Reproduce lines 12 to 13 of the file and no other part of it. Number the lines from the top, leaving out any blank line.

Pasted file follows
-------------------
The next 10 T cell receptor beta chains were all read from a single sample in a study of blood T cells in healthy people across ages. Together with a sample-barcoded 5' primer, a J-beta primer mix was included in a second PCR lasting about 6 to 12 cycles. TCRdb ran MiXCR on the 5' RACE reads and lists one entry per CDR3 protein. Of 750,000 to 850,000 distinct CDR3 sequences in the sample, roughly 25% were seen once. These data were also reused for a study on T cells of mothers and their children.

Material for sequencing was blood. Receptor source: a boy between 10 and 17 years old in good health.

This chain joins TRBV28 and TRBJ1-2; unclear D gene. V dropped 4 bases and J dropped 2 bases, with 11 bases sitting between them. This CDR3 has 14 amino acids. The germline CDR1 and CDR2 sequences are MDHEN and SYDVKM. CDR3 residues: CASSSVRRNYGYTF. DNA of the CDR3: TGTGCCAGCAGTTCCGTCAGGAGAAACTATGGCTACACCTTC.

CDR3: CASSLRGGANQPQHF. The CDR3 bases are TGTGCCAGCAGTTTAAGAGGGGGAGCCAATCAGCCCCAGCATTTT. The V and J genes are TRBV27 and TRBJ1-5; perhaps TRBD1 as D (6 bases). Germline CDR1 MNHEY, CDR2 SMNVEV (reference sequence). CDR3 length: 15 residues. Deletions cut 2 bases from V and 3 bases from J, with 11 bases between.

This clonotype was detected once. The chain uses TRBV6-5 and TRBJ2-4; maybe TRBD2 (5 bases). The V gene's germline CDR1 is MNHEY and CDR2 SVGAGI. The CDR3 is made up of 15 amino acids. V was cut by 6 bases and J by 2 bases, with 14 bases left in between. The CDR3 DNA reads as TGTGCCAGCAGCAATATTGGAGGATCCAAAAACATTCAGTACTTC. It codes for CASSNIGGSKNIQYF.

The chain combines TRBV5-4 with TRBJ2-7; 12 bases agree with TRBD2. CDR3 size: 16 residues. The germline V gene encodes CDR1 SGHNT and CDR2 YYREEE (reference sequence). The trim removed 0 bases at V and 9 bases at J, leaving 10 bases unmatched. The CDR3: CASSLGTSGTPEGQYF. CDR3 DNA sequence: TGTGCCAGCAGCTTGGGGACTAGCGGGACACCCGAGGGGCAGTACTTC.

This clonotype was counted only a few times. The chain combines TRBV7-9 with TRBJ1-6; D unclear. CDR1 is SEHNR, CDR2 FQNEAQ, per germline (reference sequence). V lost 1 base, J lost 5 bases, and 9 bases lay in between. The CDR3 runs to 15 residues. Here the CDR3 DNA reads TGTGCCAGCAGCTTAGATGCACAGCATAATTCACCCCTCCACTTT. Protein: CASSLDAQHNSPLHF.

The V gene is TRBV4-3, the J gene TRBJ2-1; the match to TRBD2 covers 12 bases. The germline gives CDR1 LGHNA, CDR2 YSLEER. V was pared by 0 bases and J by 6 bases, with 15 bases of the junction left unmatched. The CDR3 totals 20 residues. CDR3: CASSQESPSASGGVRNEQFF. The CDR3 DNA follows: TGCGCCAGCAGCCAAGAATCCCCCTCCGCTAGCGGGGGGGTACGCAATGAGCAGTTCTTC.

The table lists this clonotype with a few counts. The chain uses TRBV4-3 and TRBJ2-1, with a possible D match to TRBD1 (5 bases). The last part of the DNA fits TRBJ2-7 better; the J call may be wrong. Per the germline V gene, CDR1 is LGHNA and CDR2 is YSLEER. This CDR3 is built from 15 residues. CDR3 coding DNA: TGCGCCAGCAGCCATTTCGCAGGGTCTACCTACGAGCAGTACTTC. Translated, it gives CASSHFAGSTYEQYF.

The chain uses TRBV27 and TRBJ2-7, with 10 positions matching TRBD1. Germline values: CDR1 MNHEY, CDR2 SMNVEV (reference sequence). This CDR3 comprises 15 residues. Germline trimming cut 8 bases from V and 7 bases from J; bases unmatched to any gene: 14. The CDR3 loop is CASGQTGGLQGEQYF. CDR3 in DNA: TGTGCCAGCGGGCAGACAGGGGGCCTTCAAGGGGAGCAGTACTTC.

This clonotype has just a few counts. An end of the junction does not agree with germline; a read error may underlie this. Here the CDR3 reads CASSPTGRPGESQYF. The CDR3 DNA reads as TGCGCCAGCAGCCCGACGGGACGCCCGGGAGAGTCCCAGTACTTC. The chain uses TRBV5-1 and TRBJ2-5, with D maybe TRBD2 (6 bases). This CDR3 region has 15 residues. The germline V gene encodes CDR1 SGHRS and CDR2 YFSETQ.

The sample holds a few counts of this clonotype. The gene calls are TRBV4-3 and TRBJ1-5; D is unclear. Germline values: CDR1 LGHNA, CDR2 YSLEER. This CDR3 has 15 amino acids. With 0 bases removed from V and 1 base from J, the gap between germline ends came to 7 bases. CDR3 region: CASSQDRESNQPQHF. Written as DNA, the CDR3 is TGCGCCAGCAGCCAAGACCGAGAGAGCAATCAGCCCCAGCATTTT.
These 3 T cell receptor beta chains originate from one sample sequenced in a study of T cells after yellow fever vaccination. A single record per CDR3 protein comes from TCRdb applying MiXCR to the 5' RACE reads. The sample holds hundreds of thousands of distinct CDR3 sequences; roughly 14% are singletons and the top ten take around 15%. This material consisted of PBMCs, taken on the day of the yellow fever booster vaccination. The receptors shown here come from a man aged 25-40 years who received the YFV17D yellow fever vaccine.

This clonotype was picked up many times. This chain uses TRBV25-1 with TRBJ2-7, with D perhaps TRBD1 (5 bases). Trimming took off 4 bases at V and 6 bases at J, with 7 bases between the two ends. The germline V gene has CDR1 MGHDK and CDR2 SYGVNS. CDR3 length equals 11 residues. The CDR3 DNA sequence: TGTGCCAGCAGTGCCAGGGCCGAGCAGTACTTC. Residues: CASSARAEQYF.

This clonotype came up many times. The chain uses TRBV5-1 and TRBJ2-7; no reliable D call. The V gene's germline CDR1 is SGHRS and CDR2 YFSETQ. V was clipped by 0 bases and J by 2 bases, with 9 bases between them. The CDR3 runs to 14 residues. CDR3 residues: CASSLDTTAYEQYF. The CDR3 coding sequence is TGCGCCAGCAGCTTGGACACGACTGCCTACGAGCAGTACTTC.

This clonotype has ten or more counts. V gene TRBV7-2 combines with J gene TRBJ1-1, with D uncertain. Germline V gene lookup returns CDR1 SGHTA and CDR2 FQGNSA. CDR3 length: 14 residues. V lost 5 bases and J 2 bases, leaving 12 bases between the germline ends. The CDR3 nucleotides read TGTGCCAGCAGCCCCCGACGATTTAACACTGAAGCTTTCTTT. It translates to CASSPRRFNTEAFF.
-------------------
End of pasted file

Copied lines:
The sample holds a few counts of this clonotype. The gene calls are TRBV4-3 and TRBJ1-5; D is unclear. Germline values: CDR1 LGHNA, CDR2 YSLEER. This CDR3 has 15 amino acids. With 0 bases removed from V and 1 base from J, the gap between germline ends came to 7 bases. CDR3 region: CASSQDRESNQPQHF. Written as DNA, the CDR3 is TGCGCCAGCAGCCAAGACCGAGAGAGCAATCAGCCCCAGCATTTT.
These 3 T cell receptor beta chains originate from one sample sequenced in a study of T cells after yellow fever vaccination. A single record per CDR3 protein comes from TCRdb applying MiXCR to the 5' RACE reads. The sample holds hundreds of thousands of distinct CDR3 sequences; roughly 14% are singletons and the top ten take around 15%. This material consisted of PBMCs, taken on the day of the yellow fever booster vaccination. The receptors shown here come from a man aged 25-40 years who received the YFV17D yellow fever vaccine.